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Salisbury candidates see the future at forum

By Shelley Smith
ssmith@salisburypost.com
The South Ward and East Ward precincts of the Rowan County Democratic Party hosted a Salisbury City Council candidates forum Tuesday night at the Civic Center.
Following introductions, candidates were asked how they would describe Salisbury in 2019. Here are excerpts of their answers:
Maggie Blackwell:”I see jobs, partially augmented by fiber to the home.”
“A new generation in Salisbury. We’ve got to groom the next generation of leaders.”
Benjamin Johnson:”We need a cycle of new ideas. I’d really like to see opportunity open up via free markets, and keep taxes as low as possible.”
“Make (Salisbury) a favorable climate for all business and make this place a shining star.”
William (Pete) Kennedy:”Development taking place on Jake Alexander Boulevard, and development going all down I-85.”
“Taxes lowered because of fiber to the home.”
Mark N. Lewis:”Creative enterprise economy, small businesses and knowledge-based business.”
“Play to our strengths (cultural and historical).”
Susan Wear Kluttz:”Fiber to the home is going to make us a leader in technology in the nation.”
“I also see arts more developed and expanded, and a progressive and positive City Council.”
Paul B. Woodson, Jr.: “Our transportation will change. Hybrid cars, smaller busses, walkable neighborhoods. Small stores will come back into neighborhoods.”
Michael S. Young: “Historic preservation. Public safety will not be an issue. Diverse and booming economy. Lush parks and greenways. Neighborhood schools.”
“Working with communities outside of our county. Keep our small town character.”
William C. Peoples, Jr.:”I see Salisbury still facing problems we have now. The government works slowly.”
“Council needs to do something about the lack of things there are for young people to do.”
Brian Miller:”Level of trust and cooperation between city, county and school system.”
“Fiber to the home will attract new business.”
Carl C. Dangerfield:
“I hope we have leadership in place that is able to think quickly on their feet.”
“Growth through fiber to the home. Growth along the interstate, which is prime for development.”
Blake Jarman:
“I hope that downtown Salisbury has a historic mall – a large building with three stories of shopping. The visitor’s center needs to be closer to the highway.”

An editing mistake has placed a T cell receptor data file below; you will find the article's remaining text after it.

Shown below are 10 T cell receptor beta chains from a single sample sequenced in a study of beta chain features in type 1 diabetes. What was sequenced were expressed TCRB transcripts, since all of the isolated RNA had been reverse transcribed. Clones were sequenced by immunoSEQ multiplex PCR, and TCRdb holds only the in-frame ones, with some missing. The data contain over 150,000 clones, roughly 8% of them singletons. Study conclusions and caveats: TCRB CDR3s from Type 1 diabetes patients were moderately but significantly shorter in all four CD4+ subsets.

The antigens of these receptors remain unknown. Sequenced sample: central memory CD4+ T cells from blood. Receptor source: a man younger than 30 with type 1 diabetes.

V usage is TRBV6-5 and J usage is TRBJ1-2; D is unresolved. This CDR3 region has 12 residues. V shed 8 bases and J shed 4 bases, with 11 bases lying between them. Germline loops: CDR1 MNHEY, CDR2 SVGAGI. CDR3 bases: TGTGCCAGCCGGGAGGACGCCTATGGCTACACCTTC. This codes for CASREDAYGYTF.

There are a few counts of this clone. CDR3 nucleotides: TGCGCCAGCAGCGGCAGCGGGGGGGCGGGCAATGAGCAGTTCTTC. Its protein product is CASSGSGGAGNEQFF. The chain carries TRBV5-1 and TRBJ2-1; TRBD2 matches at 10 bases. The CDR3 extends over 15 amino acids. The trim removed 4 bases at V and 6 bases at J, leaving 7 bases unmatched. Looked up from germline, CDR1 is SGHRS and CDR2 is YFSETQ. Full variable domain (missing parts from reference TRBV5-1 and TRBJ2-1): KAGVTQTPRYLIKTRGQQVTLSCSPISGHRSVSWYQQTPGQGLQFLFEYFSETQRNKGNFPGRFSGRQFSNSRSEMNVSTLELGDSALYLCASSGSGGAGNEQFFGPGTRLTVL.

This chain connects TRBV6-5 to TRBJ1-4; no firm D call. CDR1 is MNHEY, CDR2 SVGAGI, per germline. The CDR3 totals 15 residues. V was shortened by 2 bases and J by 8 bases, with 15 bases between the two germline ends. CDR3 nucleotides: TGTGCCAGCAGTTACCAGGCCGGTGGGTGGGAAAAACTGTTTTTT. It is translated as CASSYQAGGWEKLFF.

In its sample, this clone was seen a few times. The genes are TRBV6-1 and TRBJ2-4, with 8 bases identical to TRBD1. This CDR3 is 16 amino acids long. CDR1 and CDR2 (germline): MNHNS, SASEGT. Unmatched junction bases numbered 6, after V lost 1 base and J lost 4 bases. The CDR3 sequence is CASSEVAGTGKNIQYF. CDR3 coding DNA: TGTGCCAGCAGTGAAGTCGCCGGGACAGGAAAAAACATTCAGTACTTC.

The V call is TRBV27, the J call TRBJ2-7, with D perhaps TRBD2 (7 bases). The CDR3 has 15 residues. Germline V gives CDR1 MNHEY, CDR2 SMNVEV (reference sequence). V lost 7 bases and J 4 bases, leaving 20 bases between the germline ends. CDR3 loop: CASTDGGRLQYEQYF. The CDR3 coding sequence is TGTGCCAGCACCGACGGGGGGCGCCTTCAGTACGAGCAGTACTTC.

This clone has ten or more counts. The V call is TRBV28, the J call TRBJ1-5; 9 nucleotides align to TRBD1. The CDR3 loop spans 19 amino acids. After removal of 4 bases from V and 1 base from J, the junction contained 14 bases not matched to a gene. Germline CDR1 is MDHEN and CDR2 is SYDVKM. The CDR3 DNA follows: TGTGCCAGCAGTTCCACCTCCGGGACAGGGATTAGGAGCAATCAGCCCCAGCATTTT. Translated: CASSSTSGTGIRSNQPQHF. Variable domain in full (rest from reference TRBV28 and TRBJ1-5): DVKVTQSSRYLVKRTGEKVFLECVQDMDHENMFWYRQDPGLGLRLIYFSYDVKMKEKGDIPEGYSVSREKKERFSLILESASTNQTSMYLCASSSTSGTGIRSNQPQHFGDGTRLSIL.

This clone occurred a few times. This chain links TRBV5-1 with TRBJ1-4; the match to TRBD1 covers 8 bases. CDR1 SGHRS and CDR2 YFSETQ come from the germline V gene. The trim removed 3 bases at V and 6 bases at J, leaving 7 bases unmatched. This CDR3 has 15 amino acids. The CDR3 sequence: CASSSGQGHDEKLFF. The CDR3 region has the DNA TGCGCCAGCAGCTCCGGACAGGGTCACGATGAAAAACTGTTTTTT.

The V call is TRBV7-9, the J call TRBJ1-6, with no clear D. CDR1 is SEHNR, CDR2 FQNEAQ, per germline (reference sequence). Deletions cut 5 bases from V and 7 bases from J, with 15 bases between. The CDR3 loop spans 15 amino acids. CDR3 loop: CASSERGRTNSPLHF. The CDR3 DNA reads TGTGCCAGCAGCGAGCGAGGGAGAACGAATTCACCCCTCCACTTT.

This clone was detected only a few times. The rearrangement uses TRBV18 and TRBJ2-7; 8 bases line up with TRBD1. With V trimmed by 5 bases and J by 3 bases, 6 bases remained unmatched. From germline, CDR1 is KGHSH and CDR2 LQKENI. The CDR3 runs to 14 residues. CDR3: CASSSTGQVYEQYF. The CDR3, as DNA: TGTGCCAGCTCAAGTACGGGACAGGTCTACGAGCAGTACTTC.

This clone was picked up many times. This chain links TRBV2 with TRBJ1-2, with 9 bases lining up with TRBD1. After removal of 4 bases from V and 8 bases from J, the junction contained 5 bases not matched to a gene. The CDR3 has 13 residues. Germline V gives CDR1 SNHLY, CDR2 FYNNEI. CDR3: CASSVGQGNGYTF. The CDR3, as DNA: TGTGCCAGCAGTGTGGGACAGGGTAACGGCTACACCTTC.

“I see a strengthened image of Salisbury, better race relations and more jobs.”
– Candidates took several other questions on topics including city and county cooperation, improving less desirable areas of the city, the importance of the Yadkin River bridge, and motivating young people to make a difference. Excerpts of their answers:
Woodson:”The Yadkin bridge was packed one Sunday afternoon. We’re all hoping for the stimulus package. It will put the interchange out of the way and would put people to work, becoming a huge stimulus to our county and surrounding counties.”
Kluttz:Kluttz said she and the chairman of the county commissioners have agreed for the two bodies to start having luncheon meetings again.”
“We’ve worked with other cities on the Yadkin River bridge. These problems are really a state problem and east coast problem. It could hurt Atlanta as much as it could hurt us here.”
Lewis:”Drug houses, nuisances, and so on, have been a problem that goes on with ages. The City Council used money to raise tides in different neighborhoods, building community centers, building more houses.”
“We need a housing commission. We have some rental houses in our community that don’t meet minimum standards.”
Kennedy:”I totally support the Yadkin River bridge.”
“Education is very important. My wife picks up our grandkids from school and helps them with their assignments every afternoon. Our problem is we don’t have parents in homes helping with homework. We need to make something happen to help parents.”
Johnson:”Families are so crucial to where we’re going to go. I will be honest, transparent and shoot straight with you.”
“I will bring diversity of thought to City Council. It’s important that we hear both sides of the story and that’s something we’re strongly missing.”
Blackwell:
“Our first big mission of the Neighborhood Leadership Alliance was tackling the boarded-up houses. We went out in our cars and took pictures. That is now the beginning of the housing commission which is about to take place.”
“Furniture on the porch and unmowed grass. That’s not their problem. They have bigger problems. I think we have some bigger fish to fry.”
Jarman:”Salisbury needs to be broken into smaller neighborhoods, smaller districts.
“We also need to tackle drug gangs. Too many people are getting hooked on drugs in downtown Salisbury.”
Dangerfield:
“This is straight from my heart: I want a city where my grandchildren can play, learn and rise to any level of success.
“We need to get parents involved in education process, and they need to want to do it for themselves.”
Miller:”I highly respect every candidate and what they’ve done to move the community forward.”
“You have a tough choice on Nov. 3. I believe I’ve got the qualifications to do the job.”
Peoples, Jr.:”I have fought for sidewalks. I am trying to mentor and get involved with the school system. I have worked with the Salisbury Police Department with issues.”
“There needs to be more visibility in the police department. There’s a lack of minorities in city government. I’ve fought to keep transit fare from raising $1.”
Young:”As a business person, downtown property owner and landlord, I strongly believe in the free market, but you have to ask yourself, ‘At whose expense?’ If it devalues a neighbor, the cost is too high.”
Candidate Charles A. Black was unable to attend the forum. Write-in candidate Rev. Sidney Roberts attended but was unable to participate.

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